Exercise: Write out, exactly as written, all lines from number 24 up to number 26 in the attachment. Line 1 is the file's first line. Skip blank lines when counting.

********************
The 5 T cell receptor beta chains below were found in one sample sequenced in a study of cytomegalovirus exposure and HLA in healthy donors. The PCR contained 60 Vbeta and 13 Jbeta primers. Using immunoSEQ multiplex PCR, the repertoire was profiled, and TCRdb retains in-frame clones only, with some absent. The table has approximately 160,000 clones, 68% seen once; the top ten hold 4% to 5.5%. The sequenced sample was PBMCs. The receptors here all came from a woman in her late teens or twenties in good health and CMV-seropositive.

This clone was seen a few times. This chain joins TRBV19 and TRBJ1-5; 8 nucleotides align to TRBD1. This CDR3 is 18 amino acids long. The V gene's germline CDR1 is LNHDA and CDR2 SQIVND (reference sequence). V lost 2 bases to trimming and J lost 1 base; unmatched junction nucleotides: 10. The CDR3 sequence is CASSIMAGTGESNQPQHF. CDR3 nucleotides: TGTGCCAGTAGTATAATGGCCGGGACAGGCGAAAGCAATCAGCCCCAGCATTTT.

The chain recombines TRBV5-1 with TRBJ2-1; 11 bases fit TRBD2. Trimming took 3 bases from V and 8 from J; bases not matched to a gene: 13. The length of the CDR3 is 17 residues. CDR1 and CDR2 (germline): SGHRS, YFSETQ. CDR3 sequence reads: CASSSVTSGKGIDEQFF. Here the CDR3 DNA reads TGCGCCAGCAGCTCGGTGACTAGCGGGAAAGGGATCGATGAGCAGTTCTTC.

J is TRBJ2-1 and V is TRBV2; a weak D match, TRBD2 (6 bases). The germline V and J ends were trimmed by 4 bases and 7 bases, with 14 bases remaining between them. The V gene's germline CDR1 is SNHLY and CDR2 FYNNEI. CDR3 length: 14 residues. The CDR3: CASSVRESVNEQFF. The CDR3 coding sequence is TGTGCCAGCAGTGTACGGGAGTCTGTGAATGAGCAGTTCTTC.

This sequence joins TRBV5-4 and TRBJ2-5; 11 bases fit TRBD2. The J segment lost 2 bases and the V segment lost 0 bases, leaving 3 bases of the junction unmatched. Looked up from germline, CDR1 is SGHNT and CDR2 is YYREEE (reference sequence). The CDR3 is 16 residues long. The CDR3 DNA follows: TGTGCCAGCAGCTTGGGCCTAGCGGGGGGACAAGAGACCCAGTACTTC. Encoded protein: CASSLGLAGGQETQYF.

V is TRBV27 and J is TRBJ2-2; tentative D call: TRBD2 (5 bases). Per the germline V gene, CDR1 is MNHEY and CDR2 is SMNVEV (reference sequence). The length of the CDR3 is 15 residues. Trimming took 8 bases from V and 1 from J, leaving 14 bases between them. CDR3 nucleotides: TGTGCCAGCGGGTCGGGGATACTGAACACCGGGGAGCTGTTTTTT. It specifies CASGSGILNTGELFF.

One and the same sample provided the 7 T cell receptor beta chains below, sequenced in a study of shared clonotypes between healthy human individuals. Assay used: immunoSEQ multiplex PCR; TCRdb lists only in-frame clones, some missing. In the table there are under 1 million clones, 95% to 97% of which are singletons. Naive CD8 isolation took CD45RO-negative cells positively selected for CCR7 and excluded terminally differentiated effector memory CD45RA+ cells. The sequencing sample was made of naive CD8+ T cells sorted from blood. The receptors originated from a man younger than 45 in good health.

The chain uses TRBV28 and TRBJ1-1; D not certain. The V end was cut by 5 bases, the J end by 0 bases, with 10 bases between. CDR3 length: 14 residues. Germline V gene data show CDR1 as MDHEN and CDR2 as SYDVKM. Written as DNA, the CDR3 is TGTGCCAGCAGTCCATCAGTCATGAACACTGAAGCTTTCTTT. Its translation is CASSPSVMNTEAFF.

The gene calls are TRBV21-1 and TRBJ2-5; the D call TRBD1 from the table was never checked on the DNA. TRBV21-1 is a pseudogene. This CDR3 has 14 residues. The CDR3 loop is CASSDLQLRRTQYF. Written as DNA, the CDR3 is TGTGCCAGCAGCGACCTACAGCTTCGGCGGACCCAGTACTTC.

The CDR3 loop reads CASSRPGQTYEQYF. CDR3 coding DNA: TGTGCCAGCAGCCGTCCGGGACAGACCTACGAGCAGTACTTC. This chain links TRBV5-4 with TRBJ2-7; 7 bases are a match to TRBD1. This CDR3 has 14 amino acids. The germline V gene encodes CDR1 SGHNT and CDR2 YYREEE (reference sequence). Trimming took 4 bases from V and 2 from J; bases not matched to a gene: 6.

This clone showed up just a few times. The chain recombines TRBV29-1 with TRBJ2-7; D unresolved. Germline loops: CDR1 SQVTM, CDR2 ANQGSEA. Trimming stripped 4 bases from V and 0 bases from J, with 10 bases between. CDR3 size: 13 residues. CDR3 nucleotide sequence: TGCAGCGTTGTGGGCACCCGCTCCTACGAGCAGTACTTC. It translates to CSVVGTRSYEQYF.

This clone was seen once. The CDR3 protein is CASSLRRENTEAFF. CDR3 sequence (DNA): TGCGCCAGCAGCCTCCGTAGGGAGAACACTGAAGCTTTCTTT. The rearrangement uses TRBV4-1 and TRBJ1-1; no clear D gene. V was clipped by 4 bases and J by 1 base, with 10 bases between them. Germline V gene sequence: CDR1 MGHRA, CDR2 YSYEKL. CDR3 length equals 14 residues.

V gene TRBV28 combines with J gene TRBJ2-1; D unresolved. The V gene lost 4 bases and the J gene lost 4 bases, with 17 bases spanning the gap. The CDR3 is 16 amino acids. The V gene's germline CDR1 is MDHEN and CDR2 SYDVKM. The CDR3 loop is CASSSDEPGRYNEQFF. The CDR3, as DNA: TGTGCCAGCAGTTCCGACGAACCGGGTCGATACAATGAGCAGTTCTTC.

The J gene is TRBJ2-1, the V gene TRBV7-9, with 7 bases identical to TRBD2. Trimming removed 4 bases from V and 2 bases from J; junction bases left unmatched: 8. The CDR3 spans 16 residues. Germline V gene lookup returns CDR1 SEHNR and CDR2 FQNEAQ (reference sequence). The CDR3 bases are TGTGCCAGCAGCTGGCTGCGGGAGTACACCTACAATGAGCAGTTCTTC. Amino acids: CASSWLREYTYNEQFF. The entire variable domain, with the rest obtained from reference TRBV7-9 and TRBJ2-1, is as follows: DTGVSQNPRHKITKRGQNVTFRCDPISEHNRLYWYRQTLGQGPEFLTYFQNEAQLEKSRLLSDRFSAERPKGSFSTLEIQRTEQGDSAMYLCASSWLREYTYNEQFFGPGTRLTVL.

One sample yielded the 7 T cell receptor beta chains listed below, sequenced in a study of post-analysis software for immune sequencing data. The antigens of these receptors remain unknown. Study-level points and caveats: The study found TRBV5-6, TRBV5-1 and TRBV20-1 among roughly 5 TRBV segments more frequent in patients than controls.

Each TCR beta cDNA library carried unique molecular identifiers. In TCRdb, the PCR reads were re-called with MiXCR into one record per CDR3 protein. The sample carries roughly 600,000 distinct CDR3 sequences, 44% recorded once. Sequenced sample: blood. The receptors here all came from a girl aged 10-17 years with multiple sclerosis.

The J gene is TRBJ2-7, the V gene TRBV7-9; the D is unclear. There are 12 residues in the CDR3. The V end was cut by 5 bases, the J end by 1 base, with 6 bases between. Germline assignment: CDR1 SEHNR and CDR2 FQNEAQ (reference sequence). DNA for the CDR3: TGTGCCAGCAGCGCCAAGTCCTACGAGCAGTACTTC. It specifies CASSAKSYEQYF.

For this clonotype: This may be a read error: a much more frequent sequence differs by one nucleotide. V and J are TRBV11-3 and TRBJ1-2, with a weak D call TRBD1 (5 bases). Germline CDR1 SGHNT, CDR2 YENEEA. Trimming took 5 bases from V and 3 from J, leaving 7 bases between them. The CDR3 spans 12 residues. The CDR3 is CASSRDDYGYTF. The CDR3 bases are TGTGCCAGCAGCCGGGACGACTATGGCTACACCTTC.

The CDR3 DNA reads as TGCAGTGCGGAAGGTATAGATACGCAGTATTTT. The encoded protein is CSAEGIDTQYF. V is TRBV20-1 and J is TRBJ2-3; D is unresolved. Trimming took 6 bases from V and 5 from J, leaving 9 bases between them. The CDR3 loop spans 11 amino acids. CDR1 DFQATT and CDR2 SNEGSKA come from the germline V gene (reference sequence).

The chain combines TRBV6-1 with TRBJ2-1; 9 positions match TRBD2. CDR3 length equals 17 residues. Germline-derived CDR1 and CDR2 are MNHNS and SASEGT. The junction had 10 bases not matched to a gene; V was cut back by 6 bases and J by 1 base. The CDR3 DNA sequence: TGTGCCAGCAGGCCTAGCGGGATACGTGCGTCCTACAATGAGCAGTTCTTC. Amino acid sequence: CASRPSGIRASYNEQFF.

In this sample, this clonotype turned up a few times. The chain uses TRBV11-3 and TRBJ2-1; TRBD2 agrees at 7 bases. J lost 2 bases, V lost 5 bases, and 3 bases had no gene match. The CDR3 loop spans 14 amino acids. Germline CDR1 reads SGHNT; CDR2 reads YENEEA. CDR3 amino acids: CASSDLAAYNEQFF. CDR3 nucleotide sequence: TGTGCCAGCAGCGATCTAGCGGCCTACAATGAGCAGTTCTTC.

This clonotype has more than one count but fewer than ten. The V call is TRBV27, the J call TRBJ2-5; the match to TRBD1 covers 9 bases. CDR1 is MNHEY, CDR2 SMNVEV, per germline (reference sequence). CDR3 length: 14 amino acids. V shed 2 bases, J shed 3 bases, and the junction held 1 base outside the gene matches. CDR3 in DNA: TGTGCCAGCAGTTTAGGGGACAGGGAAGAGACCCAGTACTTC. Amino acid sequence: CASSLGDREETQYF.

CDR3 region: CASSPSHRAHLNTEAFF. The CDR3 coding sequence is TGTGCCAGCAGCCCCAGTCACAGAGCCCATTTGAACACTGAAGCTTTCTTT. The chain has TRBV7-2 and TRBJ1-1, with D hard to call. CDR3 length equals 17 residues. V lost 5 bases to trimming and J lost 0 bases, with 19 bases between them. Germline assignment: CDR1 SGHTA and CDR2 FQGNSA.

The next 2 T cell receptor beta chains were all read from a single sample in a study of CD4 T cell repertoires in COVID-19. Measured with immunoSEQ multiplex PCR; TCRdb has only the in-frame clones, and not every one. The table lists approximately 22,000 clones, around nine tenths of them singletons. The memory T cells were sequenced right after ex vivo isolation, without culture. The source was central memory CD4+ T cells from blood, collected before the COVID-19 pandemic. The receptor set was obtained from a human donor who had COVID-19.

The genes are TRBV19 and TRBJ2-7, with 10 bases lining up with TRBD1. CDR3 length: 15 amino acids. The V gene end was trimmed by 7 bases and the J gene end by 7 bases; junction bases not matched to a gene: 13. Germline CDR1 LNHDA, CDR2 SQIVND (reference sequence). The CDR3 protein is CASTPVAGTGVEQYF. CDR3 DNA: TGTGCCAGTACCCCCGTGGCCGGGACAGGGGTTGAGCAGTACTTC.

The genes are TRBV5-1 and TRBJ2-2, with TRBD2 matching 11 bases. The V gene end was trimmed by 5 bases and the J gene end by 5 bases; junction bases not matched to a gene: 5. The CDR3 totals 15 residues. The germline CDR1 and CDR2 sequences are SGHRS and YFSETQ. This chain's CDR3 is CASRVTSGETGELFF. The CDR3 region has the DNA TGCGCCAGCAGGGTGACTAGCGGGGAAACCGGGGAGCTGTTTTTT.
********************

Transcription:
The next 2 T cell receptor beta chains were all read from a single sample in a study of CD4 T cell repertoires in COVID-19. Measured with immunoSEQ multiplex PCR; TCRdb has only the in-frame clones, and not every one. The table lists approximately 22,000 clones, around nine tenths of them singletons. The memory T cells were sequenced right after ex vivo isolation, without culture. The source was central memory CD4+ T cells from blood, collected before the COVID-19 pandemic. The receptor set was obtained from a human donor who had COVID-19.

The genes are TRBV19 and TRBJ2-7, with 10 bases lining up with TRBD1. CDR3 length: 15 amino acids. The V gene end was trimmed by 7 bases and the J gene end by 7 bases; junction bases not matched to a gene: 13. Germline CDR1 LNHDA, CDR2 SQIVND (reference sequence). The CDR3 protein is CASTPVAGTGVEQYF. CDR3 DNA: TGTGCCAGTACCCCCGTGGCCGGGACAGGGGTTGAGCAGTACTTC.

The genes are TRBV5-1 and TRBJ2-2, with TRBD2 matching 11 bases. The V gene end was trimmed by 5 bases and the J gene end by 5 bases; junction bases not matched to a gene: 5. The CDR3 totals 15 residues. The germline CDR1 and CDR2 sequences are SGHRS and YFSETQ. This chain's CDR3 is CASRVTSGETGELFF. The CDR3 region has the DNA TGCGCCAGCAGGGTGACTAGCGGGGAAACCGGGGAGCTGTTTTTT.